"I'll Be Damned If She Can't Do Better:" Sharleen Joynt's Bachelor in Paradise Episode 11 Recap

Bach alum Sharleen Joynt shares her insider POV on ‘Bachelor in Paradise’ episode 11

Sharleen Joynt

Sharleen Joynt poses against a tropical backdrop and its says "The Morning After"

I’ve mentioned numerous times over my years of recapping that I consider appearing on this show to have the potential to be addictive. I’m not even talking about Instagram followers or fading “relevancy,” though both provide equally strong cases for contestants choosing to return. It’s that talking about one’s feelings day in and day out—and being rewarded for it with overnight fame and fans—can create a dangerous habit of self-obsession. This was my predominant thought last night, as I watched Blake go on and on in his many ITMs. It’s not that I think he’s a bad guy—far from it. But I think it would serve him greatly to get the hell away from this franchise. We’ve watched him in what must be nearly a hundred ITM sessions, dissecting and rehashing every emotion under the sun, dating back to Becca’s season. But instead of becoming more attuned to the emotions he’s being prompted to share, it feels like the guy falls further and further out of touch.

It makes you wonder: instead of (routinely) disclosing and analyzing his feelings to a third party (his producer), what if the man simply interacted with the object(s) of his affections and used those interactions as his compass on how tread further? How much better would he fare? How much more “success” with those women—and how much more mental soundness—might he have? It’s beyond me thinking Blake’s picker is off; it’s that I think he needs to get the hell out of his own head, out of his own way and off the show that encourages being in your head and getting in your own way. Imagine how many hours of ITM conversation were had where his roundabout “love” story with Kristina was glorified, where he laughed too confidently at her “being in front of him all along,” where he painted (and was assisted in painting) the portrait of his supposed future with her. It’s so much build-up, so much focus on the destination (it’s about the journey, right?), such high expectations for a storybook, airtime-worthy ending. It’s honestly amazing to me that Paradise relationships survive with this much pressure on their success.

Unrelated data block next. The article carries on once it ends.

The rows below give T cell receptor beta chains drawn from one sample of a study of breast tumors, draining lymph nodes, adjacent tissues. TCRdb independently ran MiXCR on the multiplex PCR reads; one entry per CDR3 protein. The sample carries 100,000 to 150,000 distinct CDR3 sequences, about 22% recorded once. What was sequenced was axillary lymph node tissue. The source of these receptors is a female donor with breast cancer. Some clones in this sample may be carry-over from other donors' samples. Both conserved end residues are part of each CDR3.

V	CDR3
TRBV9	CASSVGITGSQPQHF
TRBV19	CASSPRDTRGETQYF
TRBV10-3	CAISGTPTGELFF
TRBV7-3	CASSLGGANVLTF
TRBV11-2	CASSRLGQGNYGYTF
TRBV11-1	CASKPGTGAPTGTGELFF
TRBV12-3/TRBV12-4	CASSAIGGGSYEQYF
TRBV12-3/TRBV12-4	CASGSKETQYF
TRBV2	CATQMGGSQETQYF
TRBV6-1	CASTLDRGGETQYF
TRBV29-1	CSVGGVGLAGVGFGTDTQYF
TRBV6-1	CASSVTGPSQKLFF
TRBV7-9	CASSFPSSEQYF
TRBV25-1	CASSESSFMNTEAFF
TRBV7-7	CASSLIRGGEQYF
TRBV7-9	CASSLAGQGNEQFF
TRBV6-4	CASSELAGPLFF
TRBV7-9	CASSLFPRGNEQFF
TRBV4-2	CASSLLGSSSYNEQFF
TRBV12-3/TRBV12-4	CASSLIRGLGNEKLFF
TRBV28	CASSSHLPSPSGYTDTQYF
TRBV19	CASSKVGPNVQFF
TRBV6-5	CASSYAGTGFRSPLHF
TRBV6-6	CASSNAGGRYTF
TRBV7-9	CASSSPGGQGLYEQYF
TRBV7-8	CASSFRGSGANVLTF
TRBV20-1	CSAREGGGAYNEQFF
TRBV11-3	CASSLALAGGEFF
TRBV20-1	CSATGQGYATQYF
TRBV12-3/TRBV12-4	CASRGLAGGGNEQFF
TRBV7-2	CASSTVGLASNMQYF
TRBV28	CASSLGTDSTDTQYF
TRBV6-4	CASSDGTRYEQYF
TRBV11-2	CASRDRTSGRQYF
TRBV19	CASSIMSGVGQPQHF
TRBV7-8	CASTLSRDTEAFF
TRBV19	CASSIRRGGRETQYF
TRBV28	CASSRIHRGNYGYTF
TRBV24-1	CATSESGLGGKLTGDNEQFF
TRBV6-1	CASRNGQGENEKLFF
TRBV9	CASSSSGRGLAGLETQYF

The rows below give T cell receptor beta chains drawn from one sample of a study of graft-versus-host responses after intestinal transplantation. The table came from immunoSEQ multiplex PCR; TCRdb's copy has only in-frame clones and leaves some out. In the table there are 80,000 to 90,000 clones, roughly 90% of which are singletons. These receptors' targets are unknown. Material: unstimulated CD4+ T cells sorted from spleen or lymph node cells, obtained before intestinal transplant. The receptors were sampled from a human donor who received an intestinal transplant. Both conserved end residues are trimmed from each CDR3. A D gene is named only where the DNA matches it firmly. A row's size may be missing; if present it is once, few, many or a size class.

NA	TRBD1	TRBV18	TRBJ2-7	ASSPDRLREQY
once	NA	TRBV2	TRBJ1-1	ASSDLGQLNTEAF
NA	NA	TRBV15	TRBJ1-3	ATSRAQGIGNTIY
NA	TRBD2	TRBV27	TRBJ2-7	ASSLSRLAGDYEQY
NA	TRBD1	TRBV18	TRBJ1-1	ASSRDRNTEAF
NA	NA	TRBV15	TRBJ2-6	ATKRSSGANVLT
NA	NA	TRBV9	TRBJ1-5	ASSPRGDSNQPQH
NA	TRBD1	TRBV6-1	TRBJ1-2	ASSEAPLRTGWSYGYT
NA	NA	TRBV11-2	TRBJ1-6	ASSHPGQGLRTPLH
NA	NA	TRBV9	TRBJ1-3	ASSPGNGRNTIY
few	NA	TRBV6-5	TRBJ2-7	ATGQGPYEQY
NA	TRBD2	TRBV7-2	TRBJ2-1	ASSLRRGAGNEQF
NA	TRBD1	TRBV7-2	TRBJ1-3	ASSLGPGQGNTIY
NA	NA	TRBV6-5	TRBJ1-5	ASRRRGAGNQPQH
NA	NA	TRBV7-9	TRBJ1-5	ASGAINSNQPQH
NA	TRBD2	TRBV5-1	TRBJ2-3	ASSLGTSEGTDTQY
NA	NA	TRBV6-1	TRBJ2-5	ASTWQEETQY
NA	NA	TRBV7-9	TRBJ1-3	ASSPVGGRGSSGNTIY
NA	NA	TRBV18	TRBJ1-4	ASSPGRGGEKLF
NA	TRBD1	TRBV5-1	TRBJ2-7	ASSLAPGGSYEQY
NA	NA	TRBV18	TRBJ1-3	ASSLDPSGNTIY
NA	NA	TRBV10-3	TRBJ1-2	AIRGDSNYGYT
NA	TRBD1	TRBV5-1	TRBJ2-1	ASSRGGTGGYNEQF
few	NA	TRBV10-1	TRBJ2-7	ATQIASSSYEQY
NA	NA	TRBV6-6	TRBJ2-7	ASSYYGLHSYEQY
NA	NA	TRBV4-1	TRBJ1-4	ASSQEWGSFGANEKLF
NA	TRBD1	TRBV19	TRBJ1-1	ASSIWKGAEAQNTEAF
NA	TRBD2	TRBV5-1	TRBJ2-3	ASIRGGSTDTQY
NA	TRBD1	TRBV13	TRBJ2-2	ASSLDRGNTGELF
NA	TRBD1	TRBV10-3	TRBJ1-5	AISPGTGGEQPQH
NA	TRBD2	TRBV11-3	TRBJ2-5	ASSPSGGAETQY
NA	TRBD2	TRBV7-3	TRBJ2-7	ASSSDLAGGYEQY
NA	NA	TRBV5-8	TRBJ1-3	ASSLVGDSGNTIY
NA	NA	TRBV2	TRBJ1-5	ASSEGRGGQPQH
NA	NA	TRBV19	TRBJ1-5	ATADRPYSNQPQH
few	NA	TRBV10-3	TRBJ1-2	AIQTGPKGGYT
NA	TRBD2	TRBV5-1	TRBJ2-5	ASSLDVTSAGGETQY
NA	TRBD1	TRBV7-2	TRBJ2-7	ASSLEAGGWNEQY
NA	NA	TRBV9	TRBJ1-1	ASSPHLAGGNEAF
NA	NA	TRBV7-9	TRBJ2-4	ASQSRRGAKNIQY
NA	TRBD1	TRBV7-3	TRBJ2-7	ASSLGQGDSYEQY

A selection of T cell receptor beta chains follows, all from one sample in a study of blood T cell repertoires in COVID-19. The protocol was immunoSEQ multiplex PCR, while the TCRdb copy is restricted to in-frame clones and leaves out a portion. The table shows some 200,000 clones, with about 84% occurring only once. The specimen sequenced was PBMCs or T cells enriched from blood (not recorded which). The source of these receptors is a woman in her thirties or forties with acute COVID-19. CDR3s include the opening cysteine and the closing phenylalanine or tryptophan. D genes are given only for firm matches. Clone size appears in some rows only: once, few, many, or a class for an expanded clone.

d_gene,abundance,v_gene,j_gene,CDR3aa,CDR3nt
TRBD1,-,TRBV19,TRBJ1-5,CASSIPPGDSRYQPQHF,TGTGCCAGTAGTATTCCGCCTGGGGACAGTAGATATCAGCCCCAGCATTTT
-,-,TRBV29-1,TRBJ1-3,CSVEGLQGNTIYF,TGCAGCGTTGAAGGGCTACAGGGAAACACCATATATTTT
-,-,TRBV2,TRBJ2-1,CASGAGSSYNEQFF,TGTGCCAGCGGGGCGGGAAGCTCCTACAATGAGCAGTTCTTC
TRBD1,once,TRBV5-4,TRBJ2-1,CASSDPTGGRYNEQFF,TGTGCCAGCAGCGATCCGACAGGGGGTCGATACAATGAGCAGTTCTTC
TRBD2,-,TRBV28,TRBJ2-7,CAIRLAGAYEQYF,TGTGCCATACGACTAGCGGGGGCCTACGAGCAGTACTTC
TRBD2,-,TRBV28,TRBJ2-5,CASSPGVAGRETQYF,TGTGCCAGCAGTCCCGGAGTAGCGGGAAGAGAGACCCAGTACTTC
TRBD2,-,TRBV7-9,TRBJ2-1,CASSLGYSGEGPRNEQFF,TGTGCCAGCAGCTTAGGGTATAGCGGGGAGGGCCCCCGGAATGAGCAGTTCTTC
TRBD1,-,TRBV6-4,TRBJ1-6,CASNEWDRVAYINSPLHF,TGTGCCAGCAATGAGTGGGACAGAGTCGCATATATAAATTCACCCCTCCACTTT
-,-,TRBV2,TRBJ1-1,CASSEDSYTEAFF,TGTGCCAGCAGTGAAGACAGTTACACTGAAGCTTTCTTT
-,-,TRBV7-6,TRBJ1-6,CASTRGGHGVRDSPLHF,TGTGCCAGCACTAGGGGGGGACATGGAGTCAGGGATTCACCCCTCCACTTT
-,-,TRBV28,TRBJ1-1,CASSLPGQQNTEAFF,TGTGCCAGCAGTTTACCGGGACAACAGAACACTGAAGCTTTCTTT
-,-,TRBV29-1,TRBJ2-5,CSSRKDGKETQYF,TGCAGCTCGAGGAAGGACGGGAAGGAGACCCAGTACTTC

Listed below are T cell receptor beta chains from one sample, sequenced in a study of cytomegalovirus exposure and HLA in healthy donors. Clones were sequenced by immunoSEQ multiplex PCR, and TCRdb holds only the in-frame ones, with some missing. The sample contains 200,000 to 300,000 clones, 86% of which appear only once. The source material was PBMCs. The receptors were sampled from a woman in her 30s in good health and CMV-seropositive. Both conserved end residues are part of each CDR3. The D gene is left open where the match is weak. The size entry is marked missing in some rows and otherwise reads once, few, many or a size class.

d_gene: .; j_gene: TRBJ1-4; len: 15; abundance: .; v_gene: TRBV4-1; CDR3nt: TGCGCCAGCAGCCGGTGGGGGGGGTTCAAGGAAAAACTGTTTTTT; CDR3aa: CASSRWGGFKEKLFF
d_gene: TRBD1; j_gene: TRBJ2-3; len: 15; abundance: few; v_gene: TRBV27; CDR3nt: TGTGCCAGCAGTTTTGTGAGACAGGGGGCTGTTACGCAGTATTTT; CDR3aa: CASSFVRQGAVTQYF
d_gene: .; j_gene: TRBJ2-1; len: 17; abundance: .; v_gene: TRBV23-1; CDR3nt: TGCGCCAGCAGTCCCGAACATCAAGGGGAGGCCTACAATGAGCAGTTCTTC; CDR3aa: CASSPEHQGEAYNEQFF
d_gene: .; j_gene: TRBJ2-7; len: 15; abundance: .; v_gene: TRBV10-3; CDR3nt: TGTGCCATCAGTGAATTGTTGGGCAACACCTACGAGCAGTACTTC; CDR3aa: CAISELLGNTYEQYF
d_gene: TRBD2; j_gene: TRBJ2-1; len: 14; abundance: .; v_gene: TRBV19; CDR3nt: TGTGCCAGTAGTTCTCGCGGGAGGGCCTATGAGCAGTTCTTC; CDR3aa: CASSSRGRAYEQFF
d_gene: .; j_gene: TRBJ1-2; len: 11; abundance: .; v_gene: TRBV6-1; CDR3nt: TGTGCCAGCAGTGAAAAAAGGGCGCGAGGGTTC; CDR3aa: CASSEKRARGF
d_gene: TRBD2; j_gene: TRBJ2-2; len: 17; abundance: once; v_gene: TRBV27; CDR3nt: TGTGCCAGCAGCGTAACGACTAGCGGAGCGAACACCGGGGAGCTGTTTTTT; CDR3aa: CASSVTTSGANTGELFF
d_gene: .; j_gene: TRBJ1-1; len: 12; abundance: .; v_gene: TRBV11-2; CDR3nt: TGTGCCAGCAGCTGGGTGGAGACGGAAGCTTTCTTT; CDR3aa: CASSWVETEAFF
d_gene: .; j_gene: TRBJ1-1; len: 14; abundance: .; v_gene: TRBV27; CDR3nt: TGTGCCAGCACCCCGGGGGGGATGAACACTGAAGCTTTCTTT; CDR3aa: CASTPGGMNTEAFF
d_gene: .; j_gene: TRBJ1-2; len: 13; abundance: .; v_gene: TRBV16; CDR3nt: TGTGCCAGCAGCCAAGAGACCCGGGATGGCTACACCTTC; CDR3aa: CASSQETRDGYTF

I’m just going to come out and say it: I don’t believe Blake’s epiphany that Kristina was the one for him the whole time. I was thrilled Kristina ended it when she did and didn’t let that go on any longer—note how she rightfully didn’t make out with him and wasn’t flirtatious with him. I firmly believe that relationship would have derailed quickly in the real world, where the benefits to staying together aren’t so numbered. Blake was deeply lonely. I can only imagine how lonely Paradise must feel towards the end, surrounded by couples, the focus being on coupling up (or being a failure for not doing so), and with less and less likelihood that The One will come trotting down the steps. I don’t doubt the sincerity of Blake’s sadness when Kristina rejected him, and I do think he’s a decent person. But I also think he was so hell-bent on a good story, on a flattering outcome for him, that he forcefully willed it to happen. Kristina was simply available and the person who fit his (and his story’s) mold best. And I’ll be damned if she can’t do better than that. That’s what bugged me—beyond being gorgeous, Kristina is sharp, honest and witty. If Blake didn’t recognize (or appreciate) that in the real world, where was nothing to gain other than her company, he sure as hell doesn’t deserve her when she comes with the bells and whistles of potential Bachelor franchise power-coupledom.